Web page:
Well now, where is there any mention of Baal or false gods in this psalm? Look at Palm 4:2. David is addressing these faithless Israelites in his mind and he asks them rhetorically how long they’d turn his glory into shame. Who was David’s glory in Psalm 3? It was God himself. So somehow these guys are shaming David’s God. How are they doing that? Next line. These folks are loving emptiness – in the Hebrew – and seeking a lie or a delusion. These men are turning from the Lord and are turning to empty delusions. One possibility is that these men are actually turning to these idols in order to make life work for them. They need rain. Yahweh ain’t giving it. Let’s see if Baal will do it for us.

So, what’s the underlying context of this lament psalm? A drought, probably around the time of harvest. And it’s providing a temptation for faithless Israelites to abandon the Lord and seek false gods whom they hope will help them overcome this drought and make sure they have food to put on the table.

This is the position held by Gerald Wilson’s book on the Psalms which is a part of the NIV Application Commentary series. Goldingay in the Baker commentary series also approaches Psalm 4 this way. And I happen to think it presents a more credible context for this psalm. I think it better explains the presence of the statements that we read in Psalm 4.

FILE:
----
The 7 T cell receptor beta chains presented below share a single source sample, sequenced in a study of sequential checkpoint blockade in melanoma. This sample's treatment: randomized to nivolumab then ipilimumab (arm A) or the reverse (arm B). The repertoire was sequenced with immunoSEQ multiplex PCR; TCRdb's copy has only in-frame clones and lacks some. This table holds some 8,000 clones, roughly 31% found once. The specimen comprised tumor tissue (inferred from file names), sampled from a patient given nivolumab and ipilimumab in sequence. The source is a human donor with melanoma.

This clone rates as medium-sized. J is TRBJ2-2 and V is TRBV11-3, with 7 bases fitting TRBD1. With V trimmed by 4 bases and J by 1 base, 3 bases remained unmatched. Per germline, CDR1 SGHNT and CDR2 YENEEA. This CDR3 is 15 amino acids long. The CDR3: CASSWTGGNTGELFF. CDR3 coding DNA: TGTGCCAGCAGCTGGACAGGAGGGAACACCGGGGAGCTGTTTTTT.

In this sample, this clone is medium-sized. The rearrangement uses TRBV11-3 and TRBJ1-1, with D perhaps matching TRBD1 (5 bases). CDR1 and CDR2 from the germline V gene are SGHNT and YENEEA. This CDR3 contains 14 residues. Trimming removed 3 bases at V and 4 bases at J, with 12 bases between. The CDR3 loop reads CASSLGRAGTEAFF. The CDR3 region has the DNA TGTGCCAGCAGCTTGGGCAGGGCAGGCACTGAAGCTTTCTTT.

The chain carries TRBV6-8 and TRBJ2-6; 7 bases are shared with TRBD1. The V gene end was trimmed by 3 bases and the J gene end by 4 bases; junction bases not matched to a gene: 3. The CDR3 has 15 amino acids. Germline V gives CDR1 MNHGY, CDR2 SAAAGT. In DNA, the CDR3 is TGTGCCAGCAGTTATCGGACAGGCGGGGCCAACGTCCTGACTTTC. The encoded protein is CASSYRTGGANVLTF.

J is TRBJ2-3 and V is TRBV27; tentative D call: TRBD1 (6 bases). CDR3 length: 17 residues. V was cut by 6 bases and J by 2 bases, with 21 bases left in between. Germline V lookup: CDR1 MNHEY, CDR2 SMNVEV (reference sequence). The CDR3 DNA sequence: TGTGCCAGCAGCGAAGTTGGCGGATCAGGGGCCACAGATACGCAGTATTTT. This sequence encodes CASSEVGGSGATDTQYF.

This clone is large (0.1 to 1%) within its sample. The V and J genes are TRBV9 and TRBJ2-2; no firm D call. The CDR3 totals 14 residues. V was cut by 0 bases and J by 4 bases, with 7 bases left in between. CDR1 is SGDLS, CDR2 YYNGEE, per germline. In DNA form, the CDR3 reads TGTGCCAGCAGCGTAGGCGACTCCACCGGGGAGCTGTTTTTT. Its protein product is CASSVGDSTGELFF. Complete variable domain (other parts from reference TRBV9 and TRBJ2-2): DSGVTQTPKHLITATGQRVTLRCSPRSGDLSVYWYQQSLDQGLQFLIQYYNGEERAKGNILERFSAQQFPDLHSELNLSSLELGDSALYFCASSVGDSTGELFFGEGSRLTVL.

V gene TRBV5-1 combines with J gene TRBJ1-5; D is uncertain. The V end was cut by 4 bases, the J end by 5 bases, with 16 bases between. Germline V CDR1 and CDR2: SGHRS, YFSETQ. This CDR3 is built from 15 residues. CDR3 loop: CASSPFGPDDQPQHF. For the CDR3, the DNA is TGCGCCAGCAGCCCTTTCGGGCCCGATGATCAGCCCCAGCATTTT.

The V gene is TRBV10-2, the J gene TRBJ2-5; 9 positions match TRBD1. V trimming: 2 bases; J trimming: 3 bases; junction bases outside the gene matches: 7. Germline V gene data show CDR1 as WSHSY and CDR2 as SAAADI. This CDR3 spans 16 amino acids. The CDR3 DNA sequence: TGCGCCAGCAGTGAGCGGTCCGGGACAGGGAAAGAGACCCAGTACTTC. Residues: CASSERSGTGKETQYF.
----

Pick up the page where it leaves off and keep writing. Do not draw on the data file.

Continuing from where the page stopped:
Psalm 4’s Structure

Now, with that understanding of the context of this psalm, let’s look at Psalm 4’s structure. Remember – lament psalms have five parts to their structure. Let’s find them.

Invocation

Psalm 4:1 serves as the invocation.

“Hear me when I call, O God of my righteousness: thou hast enlarged me when I was in distress; have mercy upon me, and hear my prayer.”

Now, you might wonder if this verse also serves as the petition. But I don’t think it does. That part is yet to come. It’s true that the Psalmist is asking for something. But it’s simply that God would answer his prayer. Well, what is his prayer? We see that later in Psalm 4:6. So, I think this verse serves only as the invocation.

Lament